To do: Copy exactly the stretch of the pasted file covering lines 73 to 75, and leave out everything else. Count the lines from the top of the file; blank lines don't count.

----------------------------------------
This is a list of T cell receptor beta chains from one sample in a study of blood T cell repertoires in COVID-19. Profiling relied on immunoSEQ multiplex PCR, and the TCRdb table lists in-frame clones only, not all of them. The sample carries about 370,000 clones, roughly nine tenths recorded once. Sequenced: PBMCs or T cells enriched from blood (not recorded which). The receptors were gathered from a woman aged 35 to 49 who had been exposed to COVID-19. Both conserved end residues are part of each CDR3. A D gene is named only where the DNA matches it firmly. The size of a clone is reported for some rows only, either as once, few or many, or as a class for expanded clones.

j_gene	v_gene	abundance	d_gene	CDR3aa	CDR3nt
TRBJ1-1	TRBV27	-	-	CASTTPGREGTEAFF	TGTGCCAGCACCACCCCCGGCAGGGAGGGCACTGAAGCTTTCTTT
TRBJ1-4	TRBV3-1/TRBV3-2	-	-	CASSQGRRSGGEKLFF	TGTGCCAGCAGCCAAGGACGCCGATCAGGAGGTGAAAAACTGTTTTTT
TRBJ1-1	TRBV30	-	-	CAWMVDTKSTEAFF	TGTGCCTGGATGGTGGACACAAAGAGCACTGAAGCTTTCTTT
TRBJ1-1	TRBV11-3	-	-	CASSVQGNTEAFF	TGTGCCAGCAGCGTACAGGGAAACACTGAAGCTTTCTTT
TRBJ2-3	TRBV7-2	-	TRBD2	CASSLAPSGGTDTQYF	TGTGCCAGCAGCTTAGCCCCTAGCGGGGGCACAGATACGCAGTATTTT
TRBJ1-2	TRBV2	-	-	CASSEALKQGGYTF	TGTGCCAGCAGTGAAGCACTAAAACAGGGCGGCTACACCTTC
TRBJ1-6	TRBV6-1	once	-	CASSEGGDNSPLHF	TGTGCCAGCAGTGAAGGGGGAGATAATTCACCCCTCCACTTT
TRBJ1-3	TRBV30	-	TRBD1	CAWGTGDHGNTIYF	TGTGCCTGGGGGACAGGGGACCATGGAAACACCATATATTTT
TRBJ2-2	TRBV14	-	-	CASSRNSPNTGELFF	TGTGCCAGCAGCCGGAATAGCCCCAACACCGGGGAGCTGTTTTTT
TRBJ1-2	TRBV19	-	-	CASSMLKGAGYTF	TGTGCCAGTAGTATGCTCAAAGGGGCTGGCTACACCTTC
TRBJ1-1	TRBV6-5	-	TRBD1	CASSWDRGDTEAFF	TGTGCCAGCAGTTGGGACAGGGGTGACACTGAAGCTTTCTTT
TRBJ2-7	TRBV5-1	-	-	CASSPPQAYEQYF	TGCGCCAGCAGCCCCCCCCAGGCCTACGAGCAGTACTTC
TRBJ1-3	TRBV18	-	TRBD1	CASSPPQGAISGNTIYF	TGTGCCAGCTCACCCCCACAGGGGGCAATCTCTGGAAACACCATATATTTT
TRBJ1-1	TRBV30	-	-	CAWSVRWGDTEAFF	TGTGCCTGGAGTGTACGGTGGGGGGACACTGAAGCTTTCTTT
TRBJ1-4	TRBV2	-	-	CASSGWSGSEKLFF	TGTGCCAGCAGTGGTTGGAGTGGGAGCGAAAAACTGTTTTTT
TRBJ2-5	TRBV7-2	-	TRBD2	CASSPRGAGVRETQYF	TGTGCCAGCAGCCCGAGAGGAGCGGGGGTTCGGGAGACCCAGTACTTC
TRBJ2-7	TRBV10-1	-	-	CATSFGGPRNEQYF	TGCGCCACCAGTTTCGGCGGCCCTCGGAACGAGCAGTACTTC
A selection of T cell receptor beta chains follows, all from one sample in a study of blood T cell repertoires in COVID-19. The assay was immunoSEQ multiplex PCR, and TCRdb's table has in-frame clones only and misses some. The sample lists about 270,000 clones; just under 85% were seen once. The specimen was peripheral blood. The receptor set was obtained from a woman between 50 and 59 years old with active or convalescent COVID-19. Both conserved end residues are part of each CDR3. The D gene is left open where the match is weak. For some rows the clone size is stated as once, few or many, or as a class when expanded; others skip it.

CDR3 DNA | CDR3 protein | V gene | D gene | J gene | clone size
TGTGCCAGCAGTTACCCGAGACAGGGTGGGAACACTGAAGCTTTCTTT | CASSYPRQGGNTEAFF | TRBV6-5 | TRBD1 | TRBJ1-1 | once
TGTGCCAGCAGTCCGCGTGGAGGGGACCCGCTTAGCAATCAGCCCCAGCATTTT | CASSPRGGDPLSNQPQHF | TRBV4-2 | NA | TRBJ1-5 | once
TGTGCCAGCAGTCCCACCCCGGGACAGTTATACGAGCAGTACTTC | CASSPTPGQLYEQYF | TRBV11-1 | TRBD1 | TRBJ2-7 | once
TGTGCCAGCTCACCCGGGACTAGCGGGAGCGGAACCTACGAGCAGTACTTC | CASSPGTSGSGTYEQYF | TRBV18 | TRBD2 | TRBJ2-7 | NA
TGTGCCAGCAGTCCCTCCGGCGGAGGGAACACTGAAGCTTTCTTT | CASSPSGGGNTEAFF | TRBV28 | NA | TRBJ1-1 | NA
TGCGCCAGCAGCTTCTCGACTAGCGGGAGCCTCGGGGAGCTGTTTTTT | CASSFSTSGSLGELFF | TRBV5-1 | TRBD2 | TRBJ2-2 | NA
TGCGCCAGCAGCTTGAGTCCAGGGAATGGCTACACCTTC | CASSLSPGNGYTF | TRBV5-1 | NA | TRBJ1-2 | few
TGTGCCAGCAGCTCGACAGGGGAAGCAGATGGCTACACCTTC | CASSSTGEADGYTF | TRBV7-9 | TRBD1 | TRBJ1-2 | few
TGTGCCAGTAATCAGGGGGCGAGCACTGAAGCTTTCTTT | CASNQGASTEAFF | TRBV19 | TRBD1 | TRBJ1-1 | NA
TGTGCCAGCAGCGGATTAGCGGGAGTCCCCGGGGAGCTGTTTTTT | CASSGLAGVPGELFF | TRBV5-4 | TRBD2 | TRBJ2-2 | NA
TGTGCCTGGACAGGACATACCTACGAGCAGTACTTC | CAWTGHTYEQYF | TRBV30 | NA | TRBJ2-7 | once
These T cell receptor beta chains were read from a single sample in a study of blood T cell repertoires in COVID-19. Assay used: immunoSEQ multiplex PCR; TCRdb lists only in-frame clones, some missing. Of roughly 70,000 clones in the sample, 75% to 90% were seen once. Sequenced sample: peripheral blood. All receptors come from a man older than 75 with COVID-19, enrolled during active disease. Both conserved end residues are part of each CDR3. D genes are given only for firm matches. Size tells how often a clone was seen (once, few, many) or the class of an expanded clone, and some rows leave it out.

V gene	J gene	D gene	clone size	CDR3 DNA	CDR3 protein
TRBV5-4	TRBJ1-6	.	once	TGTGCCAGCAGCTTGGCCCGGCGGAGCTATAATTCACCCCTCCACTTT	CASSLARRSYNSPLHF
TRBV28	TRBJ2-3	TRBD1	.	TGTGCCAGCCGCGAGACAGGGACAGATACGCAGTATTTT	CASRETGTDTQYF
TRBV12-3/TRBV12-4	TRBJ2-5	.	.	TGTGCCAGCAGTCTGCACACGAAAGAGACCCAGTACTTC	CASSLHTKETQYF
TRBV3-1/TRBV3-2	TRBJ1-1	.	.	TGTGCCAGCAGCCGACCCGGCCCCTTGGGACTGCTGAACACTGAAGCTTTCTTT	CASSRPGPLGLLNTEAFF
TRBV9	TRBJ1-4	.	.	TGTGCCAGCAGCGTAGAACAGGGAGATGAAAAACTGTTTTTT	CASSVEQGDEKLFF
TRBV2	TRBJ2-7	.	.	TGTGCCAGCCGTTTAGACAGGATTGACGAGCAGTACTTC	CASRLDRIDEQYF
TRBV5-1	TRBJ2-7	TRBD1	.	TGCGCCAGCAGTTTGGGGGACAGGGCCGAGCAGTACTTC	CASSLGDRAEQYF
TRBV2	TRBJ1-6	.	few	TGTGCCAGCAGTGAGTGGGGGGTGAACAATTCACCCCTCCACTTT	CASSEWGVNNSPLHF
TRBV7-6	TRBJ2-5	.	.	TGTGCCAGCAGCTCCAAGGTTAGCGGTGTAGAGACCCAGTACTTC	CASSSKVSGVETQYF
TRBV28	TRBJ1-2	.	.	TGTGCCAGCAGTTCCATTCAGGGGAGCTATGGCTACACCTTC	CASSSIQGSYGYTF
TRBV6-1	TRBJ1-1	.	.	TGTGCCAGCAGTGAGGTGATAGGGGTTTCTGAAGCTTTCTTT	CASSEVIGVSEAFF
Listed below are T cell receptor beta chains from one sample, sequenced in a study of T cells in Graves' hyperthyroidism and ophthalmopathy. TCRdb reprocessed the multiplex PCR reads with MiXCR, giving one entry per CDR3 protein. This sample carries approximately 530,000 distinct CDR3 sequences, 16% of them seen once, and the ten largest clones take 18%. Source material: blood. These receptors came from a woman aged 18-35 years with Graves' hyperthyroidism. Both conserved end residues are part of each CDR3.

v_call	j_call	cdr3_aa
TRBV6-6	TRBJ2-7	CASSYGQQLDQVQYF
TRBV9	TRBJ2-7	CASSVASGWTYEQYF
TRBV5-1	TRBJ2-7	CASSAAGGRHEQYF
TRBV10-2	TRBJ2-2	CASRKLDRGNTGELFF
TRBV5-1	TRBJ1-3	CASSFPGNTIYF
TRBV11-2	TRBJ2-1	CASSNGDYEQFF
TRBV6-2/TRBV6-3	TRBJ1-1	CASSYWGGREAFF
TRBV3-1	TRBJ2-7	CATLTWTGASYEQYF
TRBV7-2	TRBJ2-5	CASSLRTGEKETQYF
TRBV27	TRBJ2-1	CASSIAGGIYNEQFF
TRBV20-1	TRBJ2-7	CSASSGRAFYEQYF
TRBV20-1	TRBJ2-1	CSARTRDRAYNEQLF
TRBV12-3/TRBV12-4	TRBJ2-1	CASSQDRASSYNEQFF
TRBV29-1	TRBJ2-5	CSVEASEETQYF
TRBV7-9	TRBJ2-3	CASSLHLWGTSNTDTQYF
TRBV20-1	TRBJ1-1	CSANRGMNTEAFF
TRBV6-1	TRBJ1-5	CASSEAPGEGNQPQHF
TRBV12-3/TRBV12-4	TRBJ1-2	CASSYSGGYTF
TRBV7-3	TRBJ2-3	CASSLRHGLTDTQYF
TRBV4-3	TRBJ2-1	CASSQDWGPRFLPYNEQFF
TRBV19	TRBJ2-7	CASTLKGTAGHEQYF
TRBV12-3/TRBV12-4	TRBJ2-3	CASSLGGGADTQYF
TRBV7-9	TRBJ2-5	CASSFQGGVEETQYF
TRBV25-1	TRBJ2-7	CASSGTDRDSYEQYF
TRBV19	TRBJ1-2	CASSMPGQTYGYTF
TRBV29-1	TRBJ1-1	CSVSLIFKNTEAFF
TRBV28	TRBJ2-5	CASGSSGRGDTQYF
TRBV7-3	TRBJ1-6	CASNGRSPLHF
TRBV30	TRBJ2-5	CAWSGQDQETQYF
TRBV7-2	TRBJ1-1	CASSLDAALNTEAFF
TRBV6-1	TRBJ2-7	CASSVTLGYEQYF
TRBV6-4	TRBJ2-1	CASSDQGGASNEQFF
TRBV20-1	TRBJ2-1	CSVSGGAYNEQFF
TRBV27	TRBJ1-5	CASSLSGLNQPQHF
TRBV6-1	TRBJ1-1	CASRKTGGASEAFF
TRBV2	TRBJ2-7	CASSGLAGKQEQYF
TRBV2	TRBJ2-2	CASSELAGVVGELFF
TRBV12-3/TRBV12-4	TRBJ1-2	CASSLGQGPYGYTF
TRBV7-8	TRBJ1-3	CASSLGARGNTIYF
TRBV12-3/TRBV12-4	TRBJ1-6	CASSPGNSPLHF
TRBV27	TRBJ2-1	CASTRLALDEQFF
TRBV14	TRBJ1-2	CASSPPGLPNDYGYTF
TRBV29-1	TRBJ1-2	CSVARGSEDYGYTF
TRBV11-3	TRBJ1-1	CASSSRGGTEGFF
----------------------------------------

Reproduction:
TRBV29-1	TRBJ1-1	CSVSLIFKNTEAFF
TRBV28	TRBJ2-5	CASGSSGRGDTQYF
TRBV7-3	TRBJ1-6	CASNGRSPLHF